I am writing from Covina, a proletarian suburb in Los Angeles county, where my immediate family immigrated and where my parents still live (along with all my maternal uncles, aunts and their children). In the past few days or so, I have been re-introduced to the great consumerist culture that is such an integral part of American life, which, to her credit, my mother and her sisters have mastered with incredible virtuosity. Since I am often the beneficiary of her activities, my critique of it is not and cannot be a complete condemnation. Here are some tricks that my mother, my eldest aunt and her daughter (my eldest cousin) have mastered:
1) Regular visits at stores such as TJ Max, Marshall's, Home Goods, which might be the most interesting sector of American retail culture, as they collect unsold merchandise from high-end stores and re-sell them cheaply. Some observations about TJ Max: even in Chicago (which cannot compete with L.A. in terms of racial and ethnic diversity), it seems to be frequented by an enormous number of foreigners, especially Italians, the French, Poles and Russians. Here in southern California, TJ Max stores are populated by Filipinos, Hispanics and Chinese/Taiwanese. I myself find that these stores magically embody several locales in one: you find, displayed in the format of the Ye-She (night market) in Taipei or the "brocante" in France, merchandises that belong to proper department stores like Nordstrom's or Galerie Lafayette. In other words, one hunts for bargains, and sometimes one even bargains, that is, verbally, because the goods are often unlabeled that prices are assigned to them randomly. It is, however, shocking to find items abstractly priced at $150 marked down to $19.99, suggesting that all these numbers are more fiction than anything else. Often, there is no material aspect in the item that tells us what its real value is, a very disturbing thought. (Footnote: I came to the realization that, for many sellers, the difference between $20 and $19.99 is that the latter marks the status of the item as being "on sale" - namely, even the price does not refer to the monetary value but to the "status." Mind-boggling.) At the same time, as my mother and aunts claim, it is the best value to shop there, and I am afraid that they are right.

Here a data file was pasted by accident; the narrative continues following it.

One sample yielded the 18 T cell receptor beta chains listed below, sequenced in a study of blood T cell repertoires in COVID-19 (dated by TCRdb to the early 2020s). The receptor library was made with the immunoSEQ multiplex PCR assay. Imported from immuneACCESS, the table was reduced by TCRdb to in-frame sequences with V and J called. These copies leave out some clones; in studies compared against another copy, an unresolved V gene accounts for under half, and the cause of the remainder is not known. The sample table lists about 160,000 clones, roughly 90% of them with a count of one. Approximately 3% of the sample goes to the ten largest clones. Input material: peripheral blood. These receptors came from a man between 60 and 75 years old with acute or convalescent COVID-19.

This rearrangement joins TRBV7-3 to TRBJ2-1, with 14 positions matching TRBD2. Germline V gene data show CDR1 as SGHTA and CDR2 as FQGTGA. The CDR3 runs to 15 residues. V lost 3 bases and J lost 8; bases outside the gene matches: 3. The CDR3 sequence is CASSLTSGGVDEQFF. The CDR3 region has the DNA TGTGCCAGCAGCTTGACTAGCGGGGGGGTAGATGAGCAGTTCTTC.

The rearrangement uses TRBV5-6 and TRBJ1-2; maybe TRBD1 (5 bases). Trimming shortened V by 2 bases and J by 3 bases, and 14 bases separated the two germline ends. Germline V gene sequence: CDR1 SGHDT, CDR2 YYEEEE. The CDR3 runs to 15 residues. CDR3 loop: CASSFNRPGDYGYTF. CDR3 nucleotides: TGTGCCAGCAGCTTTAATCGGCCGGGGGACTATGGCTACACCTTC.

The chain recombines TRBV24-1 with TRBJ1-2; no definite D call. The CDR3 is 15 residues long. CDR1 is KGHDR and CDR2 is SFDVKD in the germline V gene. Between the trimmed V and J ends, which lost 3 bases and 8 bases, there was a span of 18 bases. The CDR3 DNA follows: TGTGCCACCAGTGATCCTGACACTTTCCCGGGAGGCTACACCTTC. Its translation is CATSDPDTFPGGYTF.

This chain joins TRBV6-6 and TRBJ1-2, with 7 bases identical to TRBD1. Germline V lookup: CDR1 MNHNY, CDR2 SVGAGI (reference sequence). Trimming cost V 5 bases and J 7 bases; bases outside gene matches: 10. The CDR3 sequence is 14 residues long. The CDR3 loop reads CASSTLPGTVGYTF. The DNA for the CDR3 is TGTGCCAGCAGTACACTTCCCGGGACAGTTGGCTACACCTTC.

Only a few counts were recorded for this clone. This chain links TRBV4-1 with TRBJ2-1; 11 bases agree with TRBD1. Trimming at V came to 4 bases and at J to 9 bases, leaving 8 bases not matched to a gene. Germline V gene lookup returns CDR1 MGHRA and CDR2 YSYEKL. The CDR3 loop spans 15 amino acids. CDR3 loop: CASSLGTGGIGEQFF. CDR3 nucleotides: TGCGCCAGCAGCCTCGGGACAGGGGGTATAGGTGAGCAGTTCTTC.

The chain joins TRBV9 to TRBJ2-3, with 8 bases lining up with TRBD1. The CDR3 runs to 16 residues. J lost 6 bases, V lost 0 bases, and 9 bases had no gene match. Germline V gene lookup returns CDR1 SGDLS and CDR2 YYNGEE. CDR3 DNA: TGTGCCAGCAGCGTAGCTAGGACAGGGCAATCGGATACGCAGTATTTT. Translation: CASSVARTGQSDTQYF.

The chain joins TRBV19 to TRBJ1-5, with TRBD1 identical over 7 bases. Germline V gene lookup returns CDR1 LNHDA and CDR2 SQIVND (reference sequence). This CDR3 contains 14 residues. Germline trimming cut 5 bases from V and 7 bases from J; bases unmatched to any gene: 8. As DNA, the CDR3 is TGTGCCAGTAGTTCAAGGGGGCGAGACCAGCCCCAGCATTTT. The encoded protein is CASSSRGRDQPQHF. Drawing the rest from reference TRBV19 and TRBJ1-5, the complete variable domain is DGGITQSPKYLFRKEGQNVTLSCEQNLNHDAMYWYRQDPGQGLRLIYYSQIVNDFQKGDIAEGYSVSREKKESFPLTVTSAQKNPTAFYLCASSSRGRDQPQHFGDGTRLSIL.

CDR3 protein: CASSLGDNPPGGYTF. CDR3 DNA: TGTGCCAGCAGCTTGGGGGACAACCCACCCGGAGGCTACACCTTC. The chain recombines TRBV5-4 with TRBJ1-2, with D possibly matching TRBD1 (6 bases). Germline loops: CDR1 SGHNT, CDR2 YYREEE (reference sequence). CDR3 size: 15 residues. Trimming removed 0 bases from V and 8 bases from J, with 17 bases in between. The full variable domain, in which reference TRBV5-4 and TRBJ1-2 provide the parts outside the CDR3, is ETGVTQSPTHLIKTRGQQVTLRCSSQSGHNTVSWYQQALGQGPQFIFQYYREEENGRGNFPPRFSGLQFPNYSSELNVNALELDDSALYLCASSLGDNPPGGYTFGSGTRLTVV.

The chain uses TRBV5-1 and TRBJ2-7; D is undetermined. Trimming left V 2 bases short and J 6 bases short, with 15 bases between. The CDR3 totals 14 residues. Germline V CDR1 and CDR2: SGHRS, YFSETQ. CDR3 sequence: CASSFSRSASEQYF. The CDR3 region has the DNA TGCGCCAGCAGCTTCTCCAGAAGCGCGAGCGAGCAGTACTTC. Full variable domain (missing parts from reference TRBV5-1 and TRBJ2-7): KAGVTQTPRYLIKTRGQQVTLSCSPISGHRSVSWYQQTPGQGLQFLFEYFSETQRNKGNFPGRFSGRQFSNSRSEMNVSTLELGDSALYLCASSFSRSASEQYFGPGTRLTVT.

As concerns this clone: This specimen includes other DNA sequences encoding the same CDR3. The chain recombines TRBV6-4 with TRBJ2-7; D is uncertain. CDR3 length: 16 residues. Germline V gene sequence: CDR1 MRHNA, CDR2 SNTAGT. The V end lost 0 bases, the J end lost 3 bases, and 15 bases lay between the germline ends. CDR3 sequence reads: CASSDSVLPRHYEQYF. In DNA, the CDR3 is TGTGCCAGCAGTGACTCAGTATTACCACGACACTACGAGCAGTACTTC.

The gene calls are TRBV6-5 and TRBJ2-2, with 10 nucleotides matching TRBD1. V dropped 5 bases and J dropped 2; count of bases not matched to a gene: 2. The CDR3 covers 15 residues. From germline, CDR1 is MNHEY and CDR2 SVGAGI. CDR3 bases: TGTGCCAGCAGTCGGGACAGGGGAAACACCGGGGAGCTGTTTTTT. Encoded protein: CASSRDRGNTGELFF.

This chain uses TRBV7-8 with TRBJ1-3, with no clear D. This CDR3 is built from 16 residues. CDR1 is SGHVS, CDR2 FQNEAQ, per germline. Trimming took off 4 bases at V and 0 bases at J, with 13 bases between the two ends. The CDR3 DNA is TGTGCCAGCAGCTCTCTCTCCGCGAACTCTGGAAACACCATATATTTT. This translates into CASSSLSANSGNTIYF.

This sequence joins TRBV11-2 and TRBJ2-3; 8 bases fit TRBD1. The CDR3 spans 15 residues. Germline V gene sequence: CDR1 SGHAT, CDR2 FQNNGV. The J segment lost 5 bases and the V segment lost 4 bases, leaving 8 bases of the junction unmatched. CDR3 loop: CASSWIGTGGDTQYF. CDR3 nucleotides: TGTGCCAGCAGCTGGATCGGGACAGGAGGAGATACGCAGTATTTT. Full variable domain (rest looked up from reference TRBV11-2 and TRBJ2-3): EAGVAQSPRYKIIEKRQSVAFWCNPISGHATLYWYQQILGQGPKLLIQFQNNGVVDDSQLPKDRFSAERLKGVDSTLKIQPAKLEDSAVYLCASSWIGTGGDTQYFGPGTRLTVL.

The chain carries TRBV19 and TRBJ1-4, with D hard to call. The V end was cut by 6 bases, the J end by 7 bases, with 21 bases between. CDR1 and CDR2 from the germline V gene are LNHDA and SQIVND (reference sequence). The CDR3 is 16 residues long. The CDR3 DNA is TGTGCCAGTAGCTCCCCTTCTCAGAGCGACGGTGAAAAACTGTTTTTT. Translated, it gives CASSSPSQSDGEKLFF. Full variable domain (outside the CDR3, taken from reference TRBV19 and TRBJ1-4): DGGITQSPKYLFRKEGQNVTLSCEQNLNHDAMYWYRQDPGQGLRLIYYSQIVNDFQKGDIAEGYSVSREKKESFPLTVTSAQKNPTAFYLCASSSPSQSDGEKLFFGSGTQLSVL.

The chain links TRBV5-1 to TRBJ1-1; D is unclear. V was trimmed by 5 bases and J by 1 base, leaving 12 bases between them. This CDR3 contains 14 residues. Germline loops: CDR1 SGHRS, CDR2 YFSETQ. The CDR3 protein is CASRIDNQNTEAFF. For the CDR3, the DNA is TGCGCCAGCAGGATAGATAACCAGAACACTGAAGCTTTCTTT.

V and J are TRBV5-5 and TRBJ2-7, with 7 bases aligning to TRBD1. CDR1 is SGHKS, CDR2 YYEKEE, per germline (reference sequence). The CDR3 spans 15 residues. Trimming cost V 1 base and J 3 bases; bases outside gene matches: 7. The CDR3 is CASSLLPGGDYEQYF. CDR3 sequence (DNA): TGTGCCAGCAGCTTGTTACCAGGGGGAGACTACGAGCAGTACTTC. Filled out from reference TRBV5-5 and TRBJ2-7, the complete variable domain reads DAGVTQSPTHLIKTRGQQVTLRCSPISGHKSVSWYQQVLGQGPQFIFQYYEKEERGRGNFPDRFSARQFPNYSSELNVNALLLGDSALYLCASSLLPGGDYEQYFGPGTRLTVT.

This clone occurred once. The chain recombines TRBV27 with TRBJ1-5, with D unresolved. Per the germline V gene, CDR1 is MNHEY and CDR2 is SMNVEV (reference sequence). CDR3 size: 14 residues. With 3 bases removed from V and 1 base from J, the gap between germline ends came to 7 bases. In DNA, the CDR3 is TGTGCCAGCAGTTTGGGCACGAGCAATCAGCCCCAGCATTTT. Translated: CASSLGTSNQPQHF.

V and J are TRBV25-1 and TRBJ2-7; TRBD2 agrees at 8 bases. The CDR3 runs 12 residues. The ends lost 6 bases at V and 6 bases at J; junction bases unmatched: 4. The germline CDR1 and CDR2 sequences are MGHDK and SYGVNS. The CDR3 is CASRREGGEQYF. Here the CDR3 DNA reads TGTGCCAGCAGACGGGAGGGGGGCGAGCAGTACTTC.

2) The use of coupons: sometimes even expired ones, sometimes even one coupon per item to get the maximum dollars off. Seriously, why does it make sense for stores such as Bed Bath & Beyond to aggressively send off coupons to all its potential customers? Might it not be more efficient to simply lower the prices? Or is the point to encourage visits? Also: apparently it is possible to buy coupons on e-bay (totally mind-boggling for me).
3) e-bay: where my mother and her sisters shop for their favorite brand of Italian bags and purses, which is not on sale in the United States. Since they are all devoted e-bay checkers, my eldest cousin Charlene always courteously informs the rest if she plans on bidding for an object, thereby avoiding competition and price-jacking. But again, it seems virtually surrealist to me that one could "buy" coupons on e-bay, meaning that one is buying a discount. Is the stock market this complicated? The latest masterpiece: My mother gave someone a penny on e-bay for a secret (we are literally back in the world of Indo-European fairy-tales, aren't we, when secrets have to be bought), namely, how to get a discount coupon from Crate & Barrel. In other words, the man did not sell her a coupon; he sold her the advice as to how to obtain one. Now should I speak, or perhaps I will save this secret to sell on e-bay?